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The Mystery That is North Korea

By: Inoljt,

North Korea today constitutes one of the most isolated countries in the world. Precious little information is known about the regime; people do not come in, people do not come out. Until recently, there was only one known photo of Kim Jong-un, the purported successor to Kim Jong-il – and even today the most recent photo of the man is decades old.

North Korea is also supposedly a living hellhole. To live in North Korea is to reside in one of the poorest countries in the world. North Koreans are raised to believe that Kim Jong-il is literally a God. They live in perpetual fear of the secret police. Millions are starving from the failed economic policies of the authoritarian government.

Wait a second – if North Korea is such a mystery, how do we know all this?

More below.

The answer is that we read this in American newspapers. There is reason, however, to carry a bit of skepticism when reading the newspaper accounts of North Korea. Think about it. Most North Korean reporters have probably never set foot in the country itself, let alone talked with an actual North Korean. They file their stories from Seoul. For research, they speak for North Korean “experts” who likewise have never been in the country. If lucky, they might meet with a few exiles – but the very nature of an exile may lead to distorted information, as the United States unfortunately found out with Iraqi exiles.  One enterprising journalist from the Economist literally went to the North Korean-Chinese border and spent several hours waving at North Korean farmers (who did not wave back), before writing a 2,900-word special report on the country in Seoul.

So reporters turn to previous stories about North Korea, written by similarly clueless journalists. These accounts contain the same narrative that most of the media uses when referring to North Korea: a brainwashed populace, a ruthless and authoritarian regime, an economy in chaos, famine and deprivation. And this is what ends up on said reporter’s brand-new story – and thus on the newspapers Americans read and televisions Americans watch.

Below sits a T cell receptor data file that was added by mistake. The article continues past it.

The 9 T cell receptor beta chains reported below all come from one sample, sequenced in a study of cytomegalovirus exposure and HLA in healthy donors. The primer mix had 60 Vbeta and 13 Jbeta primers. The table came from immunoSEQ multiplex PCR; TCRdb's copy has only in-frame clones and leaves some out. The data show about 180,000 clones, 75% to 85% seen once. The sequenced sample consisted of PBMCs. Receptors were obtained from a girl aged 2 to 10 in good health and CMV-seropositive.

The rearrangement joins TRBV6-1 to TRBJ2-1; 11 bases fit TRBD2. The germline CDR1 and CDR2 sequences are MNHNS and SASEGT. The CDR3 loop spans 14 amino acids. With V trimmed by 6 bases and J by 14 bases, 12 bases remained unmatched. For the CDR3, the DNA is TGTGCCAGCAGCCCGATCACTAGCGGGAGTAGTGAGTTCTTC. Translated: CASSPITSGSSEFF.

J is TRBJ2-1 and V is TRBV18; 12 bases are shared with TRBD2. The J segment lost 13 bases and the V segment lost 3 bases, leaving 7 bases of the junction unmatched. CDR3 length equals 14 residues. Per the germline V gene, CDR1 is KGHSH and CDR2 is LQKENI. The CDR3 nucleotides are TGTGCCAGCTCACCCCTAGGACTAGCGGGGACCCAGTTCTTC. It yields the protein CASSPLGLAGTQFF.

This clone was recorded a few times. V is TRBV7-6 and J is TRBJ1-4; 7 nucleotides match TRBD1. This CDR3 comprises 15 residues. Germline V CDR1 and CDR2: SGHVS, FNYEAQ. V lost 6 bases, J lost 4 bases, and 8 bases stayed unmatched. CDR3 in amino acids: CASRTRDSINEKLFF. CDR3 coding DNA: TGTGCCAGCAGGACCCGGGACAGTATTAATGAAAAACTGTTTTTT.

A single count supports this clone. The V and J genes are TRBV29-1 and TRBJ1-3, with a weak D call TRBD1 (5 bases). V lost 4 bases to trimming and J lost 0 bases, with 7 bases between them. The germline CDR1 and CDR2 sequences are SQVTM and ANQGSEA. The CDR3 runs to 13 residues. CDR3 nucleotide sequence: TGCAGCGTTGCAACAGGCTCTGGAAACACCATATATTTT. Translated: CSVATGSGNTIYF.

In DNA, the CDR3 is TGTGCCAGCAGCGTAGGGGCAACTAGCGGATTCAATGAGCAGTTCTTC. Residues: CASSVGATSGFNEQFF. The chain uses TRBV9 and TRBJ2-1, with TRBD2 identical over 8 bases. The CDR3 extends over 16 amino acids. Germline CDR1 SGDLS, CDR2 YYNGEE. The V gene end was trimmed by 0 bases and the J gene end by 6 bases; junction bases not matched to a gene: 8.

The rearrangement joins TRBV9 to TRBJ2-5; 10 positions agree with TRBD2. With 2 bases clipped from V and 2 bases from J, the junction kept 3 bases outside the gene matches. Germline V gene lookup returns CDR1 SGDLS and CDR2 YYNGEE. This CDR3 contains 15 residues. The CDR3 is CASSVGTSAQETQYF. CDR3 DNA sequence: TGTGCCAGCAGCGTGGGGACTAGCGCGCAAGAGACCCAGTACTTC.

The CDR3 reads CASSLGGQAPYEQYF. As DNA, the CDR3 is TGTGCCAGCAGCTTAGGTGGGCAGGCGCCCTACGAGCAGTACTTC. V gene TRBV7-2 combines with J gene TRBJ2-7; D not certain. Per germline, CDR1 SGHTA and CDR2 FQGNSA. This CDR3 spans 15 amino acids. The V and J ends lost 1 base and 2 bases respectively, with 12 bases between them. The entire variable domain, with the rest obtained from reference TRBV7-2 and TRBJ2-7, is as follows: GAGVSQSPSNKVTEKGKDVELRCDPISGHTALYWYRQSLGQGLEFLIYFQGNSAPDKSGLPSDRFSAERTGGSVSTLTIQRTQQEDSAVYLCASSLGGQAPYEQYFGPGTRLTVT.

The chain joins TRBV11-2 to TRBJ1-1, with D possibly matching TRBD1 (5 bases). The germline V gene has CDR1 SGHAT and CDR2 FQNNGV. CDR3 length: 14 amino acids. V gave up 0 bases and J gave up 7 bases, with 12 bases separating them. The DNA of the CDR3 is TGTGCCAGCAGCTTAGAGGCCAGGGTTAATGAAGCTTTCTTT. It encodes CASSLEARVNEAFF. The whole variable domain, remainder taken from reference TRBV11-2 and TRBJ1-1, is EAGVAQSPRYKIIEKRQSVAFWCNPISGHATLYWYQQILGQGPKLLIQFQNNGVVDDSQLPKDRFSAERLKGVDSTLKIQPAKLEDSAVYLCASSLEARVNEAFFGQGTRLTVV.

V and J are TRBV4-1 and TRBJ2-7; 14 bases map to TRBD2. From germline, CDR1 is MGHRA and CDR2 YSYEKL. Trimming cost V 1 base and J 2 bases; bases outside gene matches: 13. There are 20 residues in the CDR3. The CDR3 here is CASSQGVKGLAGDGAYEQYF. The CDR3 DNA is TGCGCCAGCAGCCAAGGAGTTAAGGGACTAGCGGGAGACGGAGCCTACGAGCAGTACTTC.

All this is not to defend North Korea, but rather to say that much of the news reported about it may not be fully sound. Hard evidence does exist of North Korean poverty; satellite pictures, for instance, indicate that much of the countryside lacks electricity (although before the Soviet Union fell and its subsidies ended, this was not the case – a fact few people know). Reports of the public shaming dealt to North Korea’s World Cup team probably constitute the truth. So does analysis of the failed currency reform this winter, which ended with a government apology (!) and the execution of a scapegoated official.

But when you read yet another newspaper account of abhorrent conditions in North Korea, check out where the story was filed from. Chances are that it comes from Seoul. Take the reporting, therefore, with a grain of salt.


  1. Rashaverak

    I am glad that I do not live there.

    I’m not big on one-party states with personality cults.


    Today the DPRK is guided by the Juche idea that is recognized by the world as the best humanitarian idea, and its people-oriented policies including free medical care and free compulsory education, and the abolition of all kinds of taxes, are admired even by developed countries.

    Really?   The whole world recognizes Juche as the basis for the most humanitarian society?  Paul Ryan would probably go wild over the no-taxes idea, however.

  2. and that any source we can see is by definition biased. However, it is perhaps safest to conclude that by and large what we see is what we get.

    Countries which were mildly as dictatorial as NK – places like Egypt, for example – were as bad as they looked for the same reasons as one would have guessed. I imagine that some couples in their moments of privacy share joy in North Korea, that sometimes grandmothers relish the antics of their grandchildren just like anywhere else.

    But it would take more for me to believe that living these is not effectively the hell it appears to be from afar.

    Can a human spirit thrive when it is forced to instill rabid fear and paranoia into it’s own offspring? Is it possible to support more than a shell of humanity in that sort of environment? I would like to hope so, but the shell-shocked state of those who make it out does not lend a lot of support to that hope.

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